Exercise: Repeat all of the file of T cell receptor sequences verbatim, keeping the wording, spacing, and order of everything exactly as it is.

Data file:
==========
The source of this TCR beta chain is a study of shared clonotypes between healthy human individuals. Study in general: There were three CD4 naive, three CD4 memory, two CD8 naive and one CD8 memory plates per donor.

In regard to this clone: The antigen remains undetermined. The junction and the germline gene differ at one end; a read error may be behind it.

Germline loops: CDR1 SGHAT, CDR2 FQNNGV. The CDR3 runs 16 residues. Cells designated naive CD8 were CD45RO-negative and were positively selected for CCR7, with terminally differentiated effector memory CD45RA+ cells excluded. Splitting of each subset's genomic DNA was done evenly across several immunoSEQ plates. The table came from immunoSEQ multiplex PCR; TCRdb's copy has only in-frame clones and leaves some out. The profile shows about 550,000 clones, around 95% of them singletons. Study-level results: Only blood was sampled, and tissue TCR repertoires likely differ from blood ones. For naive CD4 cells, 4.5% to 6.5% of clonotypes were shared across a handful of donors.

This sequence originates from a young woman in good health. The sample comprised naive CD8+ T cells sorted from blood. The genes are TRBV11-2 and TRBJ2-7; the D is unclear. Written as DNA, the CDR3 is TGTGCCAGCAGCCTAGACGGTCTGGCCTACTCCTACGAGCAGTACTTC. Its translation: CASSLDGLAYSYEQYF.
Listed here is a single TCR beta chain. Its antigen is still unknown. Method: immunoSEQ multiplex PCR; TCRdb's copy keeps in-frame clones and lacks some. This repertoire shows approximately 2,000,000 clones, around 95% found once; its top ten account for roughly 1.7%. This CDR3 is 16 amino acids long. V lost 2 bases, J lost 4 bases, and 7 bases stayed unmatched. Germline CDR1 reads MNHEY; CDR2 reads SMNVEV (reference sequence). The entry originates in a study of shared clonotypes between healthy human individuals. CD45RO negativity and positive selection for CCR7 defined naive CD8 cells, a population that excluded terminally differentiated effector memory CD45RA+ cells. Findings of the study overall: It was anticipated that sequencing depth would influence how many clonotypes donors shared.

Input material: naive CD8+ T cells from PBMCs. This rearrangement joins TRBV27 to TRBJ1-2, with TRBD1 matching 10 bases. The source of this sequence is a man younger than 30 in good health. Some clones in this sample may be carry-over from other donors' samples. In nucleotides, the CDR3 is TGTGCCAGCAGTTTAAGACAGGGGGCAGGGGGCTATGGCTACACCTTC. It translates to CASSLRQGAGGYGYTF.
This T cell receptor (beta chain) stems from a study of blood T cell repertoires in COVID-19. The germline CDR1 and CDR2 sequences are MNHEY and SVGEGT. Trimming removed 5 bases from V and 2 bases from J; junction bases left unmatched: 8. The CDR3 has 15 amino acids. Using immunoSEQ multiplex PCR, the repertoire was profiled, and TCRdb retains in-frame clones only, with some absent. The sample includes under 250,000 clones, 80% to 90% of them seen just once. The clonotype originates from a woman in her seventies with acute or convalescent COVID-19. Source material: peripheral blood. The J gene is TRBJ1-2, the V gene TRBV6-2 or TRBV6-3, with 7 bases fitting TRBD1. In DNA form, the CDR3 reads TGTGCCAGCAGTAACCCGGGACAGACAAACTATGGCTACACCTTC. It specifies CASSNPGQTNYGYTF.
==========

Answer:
The source of this TCR beta chain is a study of shared clonotypes between healthy human individuals. Study in general: There were three CD4 naive, three CD4 memory, two CD8 naive and one CD8 memory plates per donor.

In regard to this clone: The antigen remains undetermined. The junction and the germline gene differ at one end; a read error may be behind it.

Germline loops: CDR1 SGHAT, CDR2 FQNNGV. The CDR3 runs 16 residues. Cells designated naive CD8 were CD45RO-negative and were positively selected for CCR7, with terminally differentiated effector memory CD45RA+ cells excluded. Splitting of each subset's genomic DNA was done evenly across several immunoSEQ plates. The table came from immunoSEQ multiplex PCR; TCRdb's copy has only in-frame clones and leaves some out. The profile shows about 550,000 clones, around 95% of them singletons. Study-level results: Only blood was sampled, and tissue TCR repertoires likely differ from blood ones. For naive CD4 cells, 4.5% to 6.5% of clonotypes were shared across a handful of donors.

This sequence originates from a young woman in good health. The sample comprised naive CD8+ T cells sorted from blood. The genes are TRBV11-2 and TRBJ2-7; the D is unclear. Written as DNA, the CDR3 is TGTGCCAGCAGCCTAGACGGTCTGGCCTACTCCTACGAGCAGTACTTC. Its translation: CASSLDGLAYSYEQYF.
Listed here is a single TCR beta chain. Its antigen is still unknown. Method: immunoSEQ multiplex PCR; TCRdb's copy keeps in-frame clones and lacks some. This repertoire shows approximately 2,000,000 clones, around 95% found once; its top ten account for roughly 1.7%. This CDR3 is 16 amino acids long. V lost 2 bases, J lost 4 bases, and 7 bases stayed unmatched. Germline CDR1 reads MNHEY; CDR2 reads SMNVEV (reference sequence). The entry originates in a study of shared clonotypes between healthy human individuals. CD45RO negativity and positive selection for CCR7 defined naive CD8 cells, a population that excluded terminally differentiated effector memory CD45RA+ cells. Findings of the study overall: It was anticipated that sequencing depth would influence how many clonotypes donors shared.

Input material: naive CD8+ T cells from PBMCs. This rearrangement joins TRBV27 to TRBJ1-2, with TRBD1 matching 10 bases. The source of this sequence is a man younger than 30 in good health. Some clones in this sample may be carry-over from other donors' samples. In nucleotides, the CDR3 is TGTGCCAGCAGTTTAAGACAGGGGGCAGGGGGCTATGGCTACACCTTC. It translates to CASSLRQGAGGYGYTF.
This T cell receptor (beta chain) stems from a study of blood T cell repertoires in COVID-19. The germline CDR1 and CDR2 sequences are MNHEY and SVGEGT. Trimming removed 5 bases from V and 2 bases from J; junction bases left unmatched: 8. The CDR3 has 15 amino acids. Using immunoSEQ multiplex PCR, the repertoire was profiled, and TCRdb retains in-frame clones only, with some absent. The sample includes under 250,000 clones, 80% to 90% of them seen just once. The clonotype originates from a woman in her seventies with acute or convalescent COVID-19. Source material: peripheral blood. The J gene is TRBJ1-2, the V gene TRBV6-2 or TRBV6-3, with 7 bases fitting TRBD1. In DNA form, the CDR3 reads TGTGCCAGCAGTAACCCGGGACAGACAAACTATGGCTACACCTTC. It specifies CASSNPGQTNYGYTF.